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Still Loud and Proud - 79%

hardalbumreview, September 15th, 2018

Many years and many albums have come and gone since Udo Dirkschneider, one of the biggest names in the history of heavy metal, and in particular in German heavy metal scene, released his first studio album with Accept in 1979. Never has he bent down, nor given up on his true inner call; never has he been defeated (as a heavy metal figure) and maybe, never has he been more earnest about himself on an album.

The new album by this German untiring voice is a pure heavy metal journey through decades; all along the album, it’s the classic 1980’s metal that rings in your ears. If you are a stalwart fan of the Golden Age of metal, just like I am, you will enjoy this album. From the album cover, which screams heavy metal in every inch, to the title of the album, Steelfactory (honestly, this could not get any more heavy metal), to the sound of the instruments and the voice of Udo, they are all classic heavy metal.

But don’t, not even for one second, assume that this album lacks originality and grandeur. It offers everything a listener might expect from an album within this genre. But most outstanding of these, beside Udo’s signature singing, is the guitar playing, both in electric and acoustic forms, carried out by Andrey Smirnov. In several tracks (Tongue Reaper, Raise the Game, The Devil Is an Angel) we can see strong classic heavy metal riffs.

Besides such riff-centered pieces, several anthemic songs also exist which comprise most of the highlights of the album too. They have kind of a heroic tone, catchy and memorable choruses (essentially simple and easy to remember) performed in the form of a sing-along by several backing-vocals to represent that of a crowd of audience, and solid guitar solos. On this album, Rising High, The Devil Is an Angel, One Heart One Soul and Tongue Reaper are more in this vein. Such stage-friendly songs could drive the crowd literally wild when performed live. You can vividly picture how the company of metal heads is going to throw their hands up in the air, or bounce up and down and go nuts with these fast, easy and accessible chorus. The key for the bands is to keep repeating the same lines to make sure they get into your subconscious until you can’t fight them anymore and find yourself singing them in your head or, if you are like me, out loud when you’re going around.

There are also these slower, more ballad-like songs on the album too, which can break the “monotony” of rock-hard riffs (Pictures in My Dreams - The Way). And as it is expectable, one of them is the closing track of the album to give the listener a tender goodbye kiss.

But the guitar isn’t the only instrument they can use to their advantage. Fitty Wienhold on bass shows his presence on A Bite of Evil, Hungry and Angry, Make the Move and Blood on Fire; but the point that caught my attention was that drumming, performed by Sven Dirkschneider (Udo’s successor), is very much typical of the genre and very well executed. Though the guy is rather young (34) and from the next generation of metal drummers, he can still carry out the same style and let out the same vibe as the contemporaries of his father. Eraser, Make the Move and The Devil Is an Angel are examples of Sven’s outstanding drumming skills.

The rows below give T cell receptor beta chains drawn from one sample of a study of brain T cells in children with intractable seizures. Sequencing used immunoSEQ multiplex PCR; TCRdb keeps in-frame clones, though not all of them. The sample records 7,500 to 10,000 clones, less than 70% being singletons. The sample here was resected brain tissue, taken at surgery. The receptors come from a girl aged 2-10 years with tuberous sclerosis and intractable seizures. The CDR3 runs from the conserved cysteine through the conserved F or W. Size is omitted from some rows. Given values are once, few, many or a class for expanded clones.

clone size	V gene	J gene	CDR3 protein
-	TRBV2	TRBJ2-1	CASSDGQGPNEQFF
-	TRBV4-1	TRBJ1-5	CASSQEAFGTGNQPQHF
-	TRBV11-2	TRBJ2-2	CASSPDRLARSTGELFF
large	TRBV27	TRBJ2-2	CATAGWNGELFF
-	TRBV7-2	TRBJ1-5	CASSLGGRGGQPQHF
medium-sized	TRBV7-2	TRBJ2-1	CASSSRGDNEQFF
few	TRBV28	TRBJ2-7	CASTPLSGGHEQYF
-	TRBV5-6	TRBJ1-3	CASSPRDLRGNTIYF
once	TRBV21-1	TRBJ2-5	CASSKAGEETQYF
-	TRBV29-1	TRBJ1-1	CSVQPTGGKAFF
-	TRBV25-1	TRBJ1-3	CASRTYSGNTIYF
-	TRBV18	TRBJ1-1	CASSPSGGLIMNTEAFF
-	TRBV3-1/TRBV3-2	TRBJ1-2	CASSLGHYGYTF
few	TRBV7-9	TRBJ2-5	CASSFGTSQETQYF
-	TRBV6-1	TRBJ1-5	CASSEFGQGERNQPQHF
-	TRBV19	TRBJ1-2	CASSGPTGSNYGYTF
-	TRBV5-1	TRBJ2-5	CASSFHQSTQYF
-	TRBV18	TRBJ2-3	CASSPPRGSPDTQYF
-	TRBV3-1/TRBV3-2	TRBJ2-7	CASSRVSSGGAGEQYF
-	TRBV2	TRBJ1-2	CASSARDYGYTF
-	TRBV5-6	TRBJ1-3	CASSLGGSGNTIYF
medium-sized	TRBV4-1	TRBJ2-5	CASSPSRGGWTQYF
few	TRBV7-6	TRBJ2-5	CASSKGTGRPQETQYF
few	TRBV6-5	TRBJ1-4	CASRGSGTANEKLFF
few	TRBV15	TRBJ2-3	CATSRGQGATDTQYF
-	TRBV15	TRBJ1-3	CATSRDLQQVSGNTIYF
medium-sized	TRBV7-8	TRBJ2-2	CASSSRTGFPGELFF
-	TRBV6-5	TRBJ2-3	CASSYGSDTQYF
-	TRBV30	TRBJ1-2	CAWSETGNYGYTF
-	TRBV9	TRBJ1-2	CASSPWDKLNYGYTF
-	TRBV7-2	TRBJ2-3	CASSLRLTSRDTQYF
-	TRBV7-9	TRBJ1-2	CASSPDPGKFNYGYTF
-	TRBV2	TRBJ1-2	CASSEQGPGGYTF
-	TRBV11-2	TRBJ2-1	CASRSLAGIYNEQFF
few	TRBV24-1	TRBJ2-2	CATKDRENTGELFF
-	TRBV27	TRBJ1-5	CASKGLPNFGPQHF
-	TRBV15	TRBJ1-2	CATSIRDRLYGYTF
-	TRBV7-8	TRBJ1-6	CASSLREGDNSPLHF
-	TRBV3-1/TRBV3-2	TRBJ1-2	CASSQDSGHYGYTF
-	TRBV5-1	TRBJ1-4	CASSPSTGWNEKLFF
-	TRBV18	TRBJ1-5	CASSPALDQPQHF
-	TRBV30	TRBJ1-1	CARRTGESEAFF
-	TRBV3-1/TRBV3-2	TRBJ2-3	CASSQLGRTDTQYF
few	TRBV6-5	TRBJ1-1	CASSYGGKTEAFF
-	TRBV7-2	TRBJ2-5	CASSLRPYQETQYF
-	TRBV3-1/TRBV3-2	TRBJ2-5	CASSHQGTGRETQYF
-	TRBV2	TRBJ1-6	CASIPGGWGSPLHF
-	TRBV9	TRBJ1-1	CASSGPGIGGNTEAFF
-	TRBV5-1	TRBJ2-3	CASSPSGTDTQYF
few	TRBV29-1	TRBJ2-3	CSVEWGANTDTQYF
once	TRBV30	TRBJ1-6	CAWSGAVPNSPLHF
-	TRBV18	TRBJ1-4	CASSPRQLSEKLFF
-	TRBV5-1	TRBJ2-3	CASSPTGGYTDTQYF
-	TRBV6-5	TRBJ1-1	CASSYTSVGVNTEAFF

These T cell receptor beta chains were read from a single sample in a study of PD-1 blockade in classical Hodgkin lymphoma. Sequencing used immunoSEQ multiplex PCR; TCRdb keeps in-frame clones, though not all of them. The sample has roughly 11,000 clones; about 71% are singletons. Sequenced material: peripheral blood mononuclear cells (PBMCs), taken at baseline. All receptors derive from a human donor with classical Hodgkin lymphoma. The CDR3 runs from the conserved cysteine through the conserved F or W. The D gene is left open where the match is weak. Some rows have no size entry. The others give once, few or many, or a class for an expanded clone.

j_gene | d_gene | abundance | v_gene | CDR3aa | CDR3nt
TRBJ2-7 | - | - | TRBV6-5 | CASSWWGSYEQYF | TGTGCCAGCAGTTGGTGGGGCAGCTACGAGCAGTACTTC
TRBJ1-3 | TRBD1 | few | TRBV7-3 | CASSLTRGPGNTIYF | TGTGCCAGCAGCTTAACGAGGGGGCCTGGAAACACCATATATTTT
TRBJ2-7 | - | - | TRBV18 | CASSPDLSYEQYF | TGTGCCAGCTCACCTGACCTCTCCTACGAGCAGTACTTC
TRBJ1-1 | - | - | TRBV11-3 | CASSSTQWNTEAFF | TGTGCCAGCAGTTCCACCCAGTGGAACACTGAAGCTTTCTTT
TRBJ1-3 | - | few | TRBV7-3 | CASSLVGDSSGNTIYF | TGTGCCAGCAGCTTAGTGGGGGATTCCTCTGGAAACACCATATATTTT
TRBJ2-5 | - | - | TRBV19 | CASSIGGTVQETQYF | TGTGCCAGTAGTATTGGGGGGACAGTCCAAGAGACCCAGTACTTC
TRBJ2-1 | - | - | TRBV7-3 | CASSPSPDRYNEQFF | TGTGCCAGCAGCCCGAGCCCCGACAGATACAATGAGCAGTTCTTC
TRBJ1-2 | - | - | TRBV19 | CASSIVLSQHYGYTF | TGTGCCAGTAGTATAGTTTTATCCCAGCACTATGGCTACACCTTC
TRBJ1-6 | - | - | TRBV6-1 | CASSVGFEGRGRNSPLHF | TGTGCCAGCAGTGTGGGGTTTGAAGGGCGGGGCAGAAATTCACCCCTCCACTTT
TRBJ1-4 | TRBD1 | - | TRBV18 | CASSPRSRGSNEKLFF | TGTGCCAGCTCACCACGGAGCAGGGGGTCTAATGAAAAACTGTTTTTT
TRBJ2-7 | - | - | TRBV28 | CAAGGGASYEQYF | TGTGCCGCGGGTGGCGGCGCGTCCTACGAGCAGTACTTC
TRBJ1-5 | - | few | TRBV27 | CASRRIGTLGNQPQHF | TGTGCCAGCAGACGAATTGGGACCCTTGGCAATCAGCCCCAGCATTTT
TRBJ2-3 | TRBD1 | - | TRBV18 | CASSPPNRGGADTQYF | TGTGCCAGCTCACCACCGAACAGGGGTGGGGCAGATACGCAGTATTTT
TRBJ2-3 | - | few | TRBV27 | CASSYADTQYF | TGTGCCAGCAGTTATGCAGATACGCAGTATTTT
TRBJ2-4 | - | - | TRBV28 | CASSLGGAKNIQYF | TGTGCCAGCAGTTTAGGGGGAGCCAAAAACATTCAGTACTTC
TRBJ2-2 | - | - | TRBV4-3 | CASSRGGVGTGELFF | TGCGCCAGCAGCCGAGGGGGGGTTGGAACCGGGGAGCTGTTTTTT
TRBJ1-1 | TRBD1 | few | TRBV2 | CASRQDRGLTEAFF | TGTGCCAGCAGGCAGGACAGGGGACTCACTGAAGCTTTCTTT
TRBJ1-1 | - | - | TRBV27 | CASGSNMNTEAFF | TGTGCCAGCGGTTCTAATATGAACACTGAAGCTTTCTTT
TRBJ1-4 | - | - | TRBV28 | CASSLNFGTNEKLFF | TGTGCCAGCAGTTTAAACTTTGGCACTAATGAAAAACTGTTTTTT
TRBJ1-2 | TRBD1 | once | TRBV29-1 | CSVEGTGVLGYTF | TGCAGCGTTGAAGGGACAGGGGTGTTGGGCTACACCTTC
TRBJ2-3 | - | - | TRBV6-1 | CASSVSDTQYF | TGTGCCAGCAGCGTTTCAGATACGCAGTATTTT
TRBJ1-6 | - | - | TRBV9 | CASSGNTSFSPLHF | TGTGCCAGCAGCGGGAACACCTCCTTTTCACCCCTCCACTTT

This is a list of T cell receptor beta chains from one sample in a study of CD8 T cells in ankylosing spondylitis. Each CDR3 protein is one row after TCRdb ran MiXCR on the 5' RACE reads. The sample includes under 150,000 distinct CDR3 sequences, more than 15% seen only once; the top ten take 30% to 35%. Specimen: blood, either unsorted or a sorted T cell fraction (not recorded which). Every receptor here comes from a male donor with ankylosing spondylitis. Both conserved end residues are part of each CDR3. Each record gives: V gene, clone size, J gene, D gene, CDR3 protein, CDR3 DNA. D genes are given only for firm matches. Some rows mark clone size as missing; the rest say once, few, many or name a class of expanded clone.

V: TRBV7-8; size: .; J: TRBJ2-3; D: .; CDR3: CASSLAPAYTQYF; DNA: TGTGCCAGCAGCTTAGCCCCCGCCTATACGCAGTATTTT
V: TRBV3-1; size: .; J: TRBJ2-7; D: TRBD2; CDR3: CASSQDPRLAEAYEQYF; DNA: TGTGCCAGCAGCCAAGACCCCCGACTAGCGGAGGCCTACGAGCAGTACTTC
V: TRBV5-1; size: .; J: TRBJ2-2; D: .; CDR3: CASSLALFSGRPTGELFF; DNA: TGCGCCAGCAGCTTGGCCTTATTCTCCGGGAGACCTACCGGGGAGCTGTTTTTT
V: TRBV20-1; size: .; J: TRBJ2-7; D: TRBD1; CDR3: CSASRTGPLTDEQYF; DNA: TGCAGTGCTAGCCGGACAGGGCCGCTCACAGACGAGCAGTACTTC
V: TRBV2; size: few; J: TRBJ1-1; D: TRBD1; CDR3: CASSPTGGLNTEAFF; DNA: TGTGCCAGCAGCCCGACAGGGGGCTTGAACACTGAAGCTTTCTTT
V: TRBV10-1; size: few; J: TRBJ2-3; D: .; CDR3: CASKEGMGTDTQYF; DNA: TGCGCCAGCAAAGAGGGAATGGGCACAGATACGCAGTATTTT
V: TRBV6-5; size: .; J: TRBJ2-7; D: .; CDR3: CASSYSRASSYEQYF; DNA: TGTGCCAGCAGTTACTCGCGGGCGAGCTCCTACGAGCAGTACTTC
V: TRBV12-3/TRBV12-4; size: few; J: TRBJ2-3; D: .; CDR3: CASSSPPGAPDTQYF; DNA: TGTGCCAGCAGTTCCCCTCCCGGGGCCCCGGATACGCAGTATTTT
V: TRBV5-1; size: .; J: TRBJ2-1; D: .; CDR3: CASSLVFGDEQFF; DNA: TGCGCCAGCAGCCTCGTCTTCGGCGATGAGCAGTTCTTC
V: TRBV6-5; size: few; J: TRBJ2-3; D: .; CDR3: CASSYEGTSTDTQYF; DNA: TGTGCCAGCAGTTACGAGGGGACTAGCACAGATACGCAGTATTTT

Lyrics-wise, unfortunately the album doesn’t have much to offer. The great majority of the lyrics are short, lackluster or at best mediocre (Keeper of My Soul, Make the Move, Blood on Fire, Eraser) except for the ones that recite the story of Udo’s life and which are the most personal yet most relatable songs (Pictures in My Dreams, Rose in the Desert). But the songs whose lyrics I liked the most were In the Heat of the Night, which narrates the heart-touching story of an old but proud “rock and roll soldier” which reflects the true heart and soul of metal and rock music, as well as The Way, which you could say is the most accurate portrait of the man himself: “My voice is growing older/ My mind is staying young/ So proud I did it my way/ The road where I belong”.

Something peculiar I noticed on this album was that all the 15 songs (except two consecutive songs Pictures in My Dreams and A Bite of Evil) clock between 4 to 5 minutes. These 15 songs in some section do not flow well, just like the two longest songs on the album are put one after the other, and in a few other parts, the similar sounding songs are adjacent. In addition to this drawback, after the first track (Tongue Reaper) some weaker tracks are placed that demotivate the listener; besides, most of the good songs are laid in the second half on the album. So if you don’t give up hope and hang in there, the brighter side will be up and you will enjoy more than an hour of Classic Heavy Goddamn Metal.

Lyrics: 6.0
Artwork: 8.5
Musicianship: 8.0
Vocals: 9.0
Overall: 8.0